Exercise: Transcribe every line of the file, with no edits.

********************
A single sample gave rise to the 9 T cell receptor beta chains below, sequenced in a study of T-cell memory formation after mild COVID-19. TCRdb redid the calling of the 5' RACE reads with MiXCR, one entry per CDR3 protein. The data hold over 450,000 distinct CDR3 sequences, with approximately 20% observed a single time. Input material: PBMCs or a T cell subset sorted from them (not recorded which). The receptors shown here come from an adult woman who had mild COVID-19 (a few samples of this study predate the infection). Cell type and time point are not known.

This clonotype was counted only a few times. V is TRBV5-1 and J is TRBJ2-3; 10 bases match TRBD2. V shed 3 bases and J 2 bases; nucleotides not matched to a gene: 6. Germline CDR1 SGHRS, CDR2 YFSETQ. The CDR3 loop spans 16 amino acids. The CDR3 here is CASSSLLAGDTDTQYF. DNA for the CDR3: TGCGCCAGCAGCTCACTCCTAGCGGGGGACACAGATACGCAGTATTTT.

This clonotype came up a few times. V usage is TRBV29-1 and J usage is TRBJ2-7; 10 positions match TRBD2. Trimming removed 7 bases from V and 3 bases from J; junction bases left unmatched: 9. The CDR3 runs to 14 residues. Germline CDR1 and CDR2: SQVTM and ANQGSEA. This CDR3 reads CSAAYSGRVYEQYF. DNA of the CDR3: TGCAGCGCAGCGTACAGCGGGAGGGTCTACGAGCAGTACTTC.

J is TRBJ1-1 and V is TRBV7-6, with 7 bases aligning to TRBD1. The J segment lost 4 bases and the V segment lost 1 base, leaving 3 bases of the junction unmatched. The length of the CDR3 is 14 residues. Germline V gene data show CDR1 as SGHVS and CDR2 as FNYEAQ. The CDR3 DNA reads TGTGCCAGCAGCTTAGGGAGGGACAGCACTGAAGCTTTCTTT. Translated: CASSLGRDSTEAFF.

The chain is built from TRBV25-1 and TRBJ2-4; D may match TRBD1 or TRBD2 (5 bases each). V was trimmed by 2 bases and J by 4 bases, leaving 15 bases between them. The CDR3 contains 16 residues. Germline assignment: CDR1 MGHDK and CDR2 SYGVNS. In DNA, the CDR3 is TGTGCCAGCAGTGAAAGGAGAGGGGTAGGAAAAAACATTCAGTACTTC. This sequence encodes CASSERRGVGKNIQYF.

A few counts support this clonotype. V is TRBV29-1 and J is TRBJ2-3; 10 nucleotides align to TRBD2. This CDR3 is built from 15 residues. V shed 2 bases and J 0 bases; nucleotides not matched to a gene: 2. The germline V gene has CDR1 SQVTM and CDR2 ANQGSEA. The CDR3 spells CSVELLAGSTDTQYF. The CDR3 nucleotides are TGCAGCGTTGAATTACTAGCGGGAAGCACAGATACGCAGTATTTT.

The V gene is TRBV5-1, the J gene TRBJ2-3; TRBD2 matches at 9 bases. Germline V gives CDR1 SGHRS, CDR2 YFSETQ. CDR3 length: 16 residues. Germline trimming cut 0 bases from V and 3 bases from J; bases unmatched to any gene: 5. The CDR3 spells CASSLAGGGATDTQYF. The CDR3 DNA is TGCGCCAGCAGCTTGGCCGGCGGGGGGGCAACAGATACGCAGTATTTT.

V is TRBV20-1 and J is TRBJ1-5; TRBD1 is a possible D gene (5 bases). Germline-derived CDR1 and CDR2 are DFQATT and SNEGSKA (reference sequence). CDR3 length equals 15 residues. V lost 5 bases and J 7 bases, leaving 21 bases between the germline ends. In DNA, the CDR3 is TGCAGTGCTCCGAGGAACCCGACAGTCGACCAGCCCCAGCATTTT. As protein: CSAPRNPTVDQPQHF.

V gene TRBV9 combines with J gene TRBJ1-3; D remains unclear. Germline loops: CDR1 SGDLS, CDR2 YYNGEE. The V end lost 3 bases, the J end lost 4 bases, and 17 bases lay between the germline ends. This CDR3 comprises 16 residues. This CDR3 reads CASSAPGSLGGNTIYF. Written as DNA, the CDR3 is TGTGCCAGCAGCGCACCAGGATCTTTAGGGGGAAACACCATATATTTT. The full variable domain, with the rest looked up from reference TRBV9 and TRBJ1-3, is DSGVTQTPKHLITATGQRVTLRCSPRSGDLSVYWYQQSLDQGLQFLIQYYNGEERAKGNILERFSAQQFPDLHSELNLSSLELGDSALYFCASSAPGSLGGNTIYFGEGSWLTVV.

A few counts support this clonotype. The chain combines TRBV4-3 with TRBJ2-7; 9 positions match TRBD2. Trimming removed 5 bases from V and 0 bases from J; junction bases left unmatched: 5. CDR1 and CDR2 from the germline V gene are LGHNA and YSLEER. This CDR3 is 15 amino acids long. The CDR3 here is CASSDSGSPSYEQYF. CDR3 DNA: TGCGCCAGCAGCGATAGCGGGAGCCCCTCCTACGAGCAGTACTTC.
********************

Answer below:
A single sample gave rise to the 9 T cell receptor beta chains below, sequenced in a study of T-cell memory formation after mild COVID-19. TCRdb redid the calling of the 5' RACE reads with MiXCR, one entry per CDR3 protein. The data hold over 450,000 distinct CDR3 sequences, with approximately 20% observed a single time. Input material: PBMCs or a T cell subset sorted from them (not recorded which). The receptors shown here come from an adult woman who had mild COVID-19 (a few samples of this study predate the infection). Cell type and time point are not known.

This clonotype was counted only a few times. V is TRBV5-1 and J is TRBJ2-3; 10 bases match TRBD2. V shed 3 bases and J 2 bases; nucleotides not matched to a gene: 6. Germline CDR1 SGHRS, CDR2 YFSETQ. The CDR3 loop spans 16 amino acids. The CDR3 here is CASSSLLAGDTDTQYF. DNA for the CDR3: TGCGCCAGCAGCTCACTCCTAGCGGGGGACACAGATACGCAGTATTTT.

This clonotype came up a few times. V usage is TRBV29-1 and J usage is TRBJ2-7; 10 positions match TRBD2. Trimming removed 7 bases from V and 3 bases from J; junction bases left unmatched: 9. The CDR3 runs to 14 residues. Germline CDR1 and CDR2: SQVTM and ANQGSEA. This CDR3 reads CSAAYSGRVYEQYF. DNA of the CDR3: TGCAGCGCAGCGTACAGCGGGAGGGTCTACGAGCAGTACTTC.

J is TRBJ1-1 and V is TRBV7-6, with 7 bases aligning to TRBD1. The J segment lost 4 bases and the V segment lost 1 base, leaving 3 bases of the junction unmatched. The length of the CDR3 is 14 residues. Germline V gene data show CDR1 as SGHVS and CDR2 as FNYEAQ. The CDR3 DNA reads TGTGCCAGCAGCTTAGGGAGGGACAGCACTGAAGCTTTCTTT. Translated: CASSLGRDSTEAFF.

The chain is built from TRBV25-1 and TRBJ2-4; D may match TRBD1 or TRBD2 (5 bases each). V was trimmed by 2 bases and J by 4 bases, leaving 15 bases between them. The CDR3 contains 16 residues. Germline assignment: CDR1 MGHDK and CDR2 SYGVNS. In DNA, the CDR3 is TGTGCCAGCAGTGAAAGGAGAGGGGTAGGAAAAAACATTCAGTACTTC. This sequence encodes CASSERRGVGKNIQYF.

A few counts support this clonotype. V is TRBV29-1 and J is TRBJ2-3; 10 nucleotides align to TRBD2. This CDR3 is built from 15 residues. V shed 2 bases and J 0 bases; nucleotides not matched to a gene: 2. The germline V gene has CDR1 SQVTM and CDR2 ANQGSEA. The CDR3 spells CSVELLAGSTDTQYF. The CDR3 nucleotides are TGCAGCGTTGAATTACTAGCGGGAAGCACAGATACGCAGTATTTT.

The V gene is TRBV5-1, the J gene TRBJ2-3; TRBD2 matches at 9 bases. Germline V gives CDR1 SGHRS, CDR2 YFSETQ. CDR3 length: 16 residues. Germline trimming cut 0 bases from V and 3 bases from J; bases unmatched to any gene: 5. The CDR3 spells CASSLAGGGATDTQYF. The CDR3 DNA is TGCGCCAGCAGCTTGGCCGGCGGGGGGGCAACAGATACGCAGTATTTT.

V is TRBV20-1 and J is TRBJ1-5; TRBD1 is a possible D gene (5 bases). Germline-derived CDR1 and CDR2 are DFQATT and SNEGSKA (reference sequence). CDR3 length equals 15 residues. V lost 5 bases and J 7 bases, leaving 21 bases between the germline ends. In DNA, the CDR3 is TGCAGTGCTCCGAGGAACCCGACAGTCGACCAGCCCCAGCATTTT. As protein: CSAPRNPTVDQPQHF.

V gene TRBV9 combines with J gene TRBJ1-3; D remains unclear. Germline loops: CDR1 SGDLS, CDR2 YYNGEE. The V end lost 3 bases, the J end lost 4 bases, and 17 bases lay between the germline ends. This CDR3 comprises 16 residues. This CDR3 reads CASSAPGSLGGNTIYF. Written as DNA, the CDR3 is TGTGCCAGCAGCGCACCAGGATCTTTAGGGGGAAACACCATATATTTT. The full variable domain, with the rest looked up from reference TRBV9 and TRBJ1-3, is DSGVTQTPKHLITATGQRVTLRCSPRSGDLSVYWYQQSLDQGLQFLIQYYNGEERAKGNILERFSAQQFPDLHSELNLSSLELGDSALYFCASSAPGSLGGNTIYFGEGSWLTVV.

A few counts support this clonotype. The chain combines TRBV4-3 with TRBJ2-7; 9 positions match TRBD2. Trimming removed 5 bases from V and 0 bases from J; junction bases left unmatched: 5. CDR1 and CDR2 from the germline V gene are LGHNA and YSLEER. This CDR3 is 15 amino acids long. The CDR3 here is CASSDSGSPSYEQYF. CDR3 DNA: TGCGCCAGCAGCGATAGCGGGAGCCCCTCCTACGAGCAGTACTTC.